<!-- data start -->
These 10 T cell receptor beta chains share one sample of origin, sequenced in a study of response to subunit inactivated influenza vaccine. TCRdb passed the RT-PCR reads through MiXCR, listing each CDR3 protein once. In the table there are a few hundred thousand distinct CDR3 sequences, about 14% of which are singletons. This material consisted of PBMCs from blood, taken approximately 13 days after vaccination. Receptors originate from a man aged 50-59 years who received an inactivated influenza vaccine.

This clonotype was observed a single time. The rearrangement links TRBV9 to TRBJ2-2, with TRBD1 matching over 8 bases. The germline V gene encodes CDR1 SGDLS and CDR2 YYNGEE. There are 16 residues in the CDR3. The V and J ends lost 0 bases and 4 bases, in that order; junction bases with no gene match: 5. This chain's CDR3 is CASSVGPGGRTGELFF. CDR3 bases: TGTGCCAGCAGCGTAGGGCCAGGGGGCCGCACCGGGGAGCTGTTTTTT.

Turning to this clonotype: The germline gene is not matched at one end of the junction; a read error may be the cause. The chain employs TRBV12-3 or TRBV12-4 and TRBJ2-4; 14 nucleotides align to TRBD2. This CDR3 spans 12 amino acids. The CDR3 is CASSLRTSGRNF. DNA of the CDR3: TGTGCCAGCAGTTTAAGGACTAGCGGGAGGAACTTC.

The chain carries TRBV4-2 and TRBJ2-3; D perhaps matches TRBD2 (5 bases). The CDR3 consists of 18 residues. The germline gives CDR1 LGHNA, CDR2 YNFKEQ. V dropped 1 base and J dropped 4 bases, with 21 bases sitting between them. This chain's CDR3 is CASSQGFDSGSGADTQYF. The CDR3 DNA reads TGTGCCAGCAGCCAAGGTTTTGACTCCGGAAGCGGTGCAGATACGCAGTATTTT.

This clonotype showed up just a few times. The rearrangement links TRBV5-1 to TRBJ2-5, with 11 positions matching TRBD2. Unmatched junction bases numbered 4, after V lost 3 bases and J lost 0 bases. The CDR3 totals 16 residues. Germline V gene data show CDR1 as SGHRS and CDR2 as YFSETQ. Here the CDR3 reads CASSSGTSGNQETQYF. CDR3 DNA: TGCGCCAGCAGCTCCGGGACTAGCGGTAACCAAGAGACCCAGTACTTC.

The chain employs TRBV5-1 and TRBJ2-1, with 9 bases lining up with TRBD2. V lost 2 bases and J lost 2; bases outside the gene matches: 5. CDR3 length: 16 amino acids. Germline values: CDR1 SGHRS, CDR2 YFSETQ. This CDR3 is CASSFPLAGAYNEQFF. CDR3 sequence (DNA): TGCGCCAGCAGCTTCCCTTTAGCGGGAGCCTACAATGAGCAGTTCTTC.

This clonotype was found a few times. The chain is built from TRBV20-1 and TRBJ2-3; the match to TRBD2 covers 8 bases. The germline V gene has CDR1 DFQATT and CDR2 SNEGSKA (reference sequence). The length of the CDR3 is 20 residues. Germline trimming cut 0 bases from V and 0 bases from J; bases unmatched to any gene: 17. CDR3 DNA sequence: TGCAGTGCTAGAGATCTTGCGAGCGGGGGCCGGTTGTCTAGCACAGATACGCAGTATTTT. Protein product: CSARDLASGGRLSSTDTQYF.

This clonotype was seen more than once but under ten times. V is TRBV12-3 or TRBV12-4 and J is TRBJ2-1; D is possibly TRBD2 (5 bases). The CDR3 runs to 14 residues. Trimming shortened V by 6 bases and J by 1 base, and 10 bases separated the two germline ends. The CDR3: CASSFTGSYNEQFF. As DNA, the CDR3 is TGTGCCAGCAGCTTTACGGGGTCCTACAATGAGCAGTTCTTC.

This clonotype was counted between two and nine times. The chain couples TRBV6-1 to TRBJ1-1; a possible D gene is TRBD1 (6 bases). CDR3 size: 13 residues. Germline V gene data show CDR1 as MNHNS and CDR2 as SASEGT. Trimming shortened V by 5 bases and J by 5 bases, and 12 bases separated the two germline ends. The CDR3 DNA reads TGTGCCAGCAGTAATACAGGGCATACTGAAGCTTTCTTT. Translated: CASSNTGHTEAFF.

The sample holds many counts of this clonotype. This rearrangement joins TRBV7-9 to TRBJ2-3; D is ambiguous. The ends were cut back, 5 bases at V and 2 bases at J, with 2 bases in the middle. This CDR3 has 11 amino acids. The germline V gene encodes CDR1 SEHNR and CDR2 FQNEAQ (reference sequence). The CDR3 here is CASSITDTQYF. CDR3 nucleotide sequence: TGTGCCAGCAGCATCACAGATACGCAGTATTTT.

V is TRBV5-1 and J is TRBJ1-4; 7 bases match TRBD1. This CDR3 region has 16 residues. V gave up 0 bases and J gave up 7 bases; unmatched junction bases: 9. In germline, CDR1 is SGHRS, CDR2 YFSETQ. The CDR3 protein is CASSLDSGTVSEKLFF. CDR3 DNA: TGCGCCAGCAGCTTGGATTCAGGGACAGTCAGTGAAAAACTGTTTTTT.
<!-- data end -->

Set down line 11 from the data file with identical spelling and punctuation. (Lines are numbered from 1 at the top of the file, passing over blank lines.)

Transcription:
V is TRBV5-1 and J is TRBJ1-4; 7 bases match TRBD1. This CDR3 region has 16 residues. V gave up 0 bases and J gave up 7 bases; unmatched junction bases: 9. In germline, CDR1 is SGHRS, CDR2 YFSETQ. The CDR3 protein is CASSLDSGTVSEKLFF. CDR3 DNA: TGCGCCAGCAGCTTGGATTCAGGGACAGTCAGTGAAAAACTGTTTTTT.